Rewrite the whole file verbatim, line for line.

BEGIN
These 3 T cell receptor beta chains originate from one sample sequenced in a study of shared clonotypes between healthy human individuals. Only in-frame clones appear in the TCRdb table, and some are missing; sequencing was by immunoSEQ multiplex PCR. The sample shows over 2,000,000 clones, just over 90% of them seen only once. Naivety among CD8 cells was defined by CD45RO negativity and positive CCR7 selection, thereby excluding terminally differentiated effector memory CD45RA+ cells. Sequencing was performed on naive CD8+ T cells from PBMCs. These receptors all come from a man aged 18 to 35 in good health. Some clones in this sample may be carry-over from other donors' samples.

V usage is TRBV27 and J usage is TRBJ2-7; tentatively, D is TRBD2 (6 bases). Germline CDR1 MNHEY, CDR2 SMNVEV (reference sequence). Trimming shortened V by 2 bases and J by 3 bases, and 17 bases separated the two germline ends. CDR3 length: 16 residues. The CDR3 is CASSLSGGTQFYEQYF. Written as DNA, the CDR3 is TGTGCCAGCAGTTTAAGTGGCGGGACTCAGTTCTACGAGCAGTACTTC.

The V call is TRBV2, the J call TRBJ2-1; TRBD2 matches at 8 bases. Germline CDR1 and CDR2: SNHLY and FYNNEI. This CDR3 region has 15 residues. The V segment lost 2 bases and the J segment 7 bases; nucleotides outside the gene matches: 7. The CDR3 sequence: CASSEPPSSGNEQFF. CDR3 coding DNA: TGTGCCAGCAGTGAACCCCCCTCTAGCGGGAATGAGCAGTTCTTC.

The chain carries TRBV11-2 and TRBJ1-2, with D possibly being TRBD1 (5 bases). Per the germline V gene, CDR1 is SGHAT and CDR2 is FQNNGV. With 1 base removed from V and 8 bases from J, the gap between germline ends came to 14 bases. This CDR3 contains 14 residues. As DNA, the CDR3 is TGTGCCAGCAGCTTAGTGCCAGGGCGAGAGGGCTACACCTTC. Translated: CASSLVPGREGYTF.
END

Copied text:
These 3 T cell receptor beta chains originate from one sample sequenced in a study of shared clonotypes between healthy human individuals. Only in-frame clones appear in the TCRdb table, and some are missing; sequencing was by immunoSEQ multiplex PCR. The sample shows over 2,000,000 clones, just over 90% of them seen only once. Naivety among CD8 cells was defined by CD45RO negativity and positive CCR7 selection, thereby excluding terminally differentiated effector memory CD45RA+ cells. Sequencing was performed on naive CD8+ T cells from PBMCs. These receptors all come from a man aged 18 to 35 in good health. Some clones in this sample may be carry-over from other donors' samples.

V usage is TRBV27 and J usage is TRBJ2-7; tentatively, D is TRBD2 (6 bases). Germline CDR1 MNHEY, CDR2 SMNVEV (reference sequence). Trimming shortened V by 2 bases and J by 3 bases, and 17 bases separated the two germline ends. CDR3 length: 16 residues. The CDR3 is CASSLSGGTQFYEQYF. Written as DNA, the CDR3 is TGTGCCAGCAGTTTAAGTGGCGGGACTCAGTTCTACGAGCAGTACTTC.

The V call is TRBV2, the J call TRBJ2-1; TRBD2 matches at 8 bases. Germline CDR1 and CDR2: SNHLY and FYNNEI. This CDR3 region has 15 residues. The V segment lost 2 bases and the J segment 7 bases; nucleotides outside the gene matches: 7. The CDR3 sequence: CASSEPPSSGNEQFF. CDR3 coding DNA: TGTGCCAGCAGTGAACCCCCCTCTAGCGGGAATGAGCAGTTCTTC.

The chain carries TRBV11-2 and TRBJ1-2, with D possibly being TRBD1 (5 bases). Per the germline V gene, CDR1 is SGHAT and CDR2 is FQNNGV. With 1 base removed from V and 8 bases from J, the gap between germline ends came to 14 bases. This CDR3 contains 14 residues. As DNA, the CDR3 is TGTGCCAGCAGCTTAGTGCCAGGGCGAGAGGGCTACACCTTC. Translated: CASSLVPGREGYTF.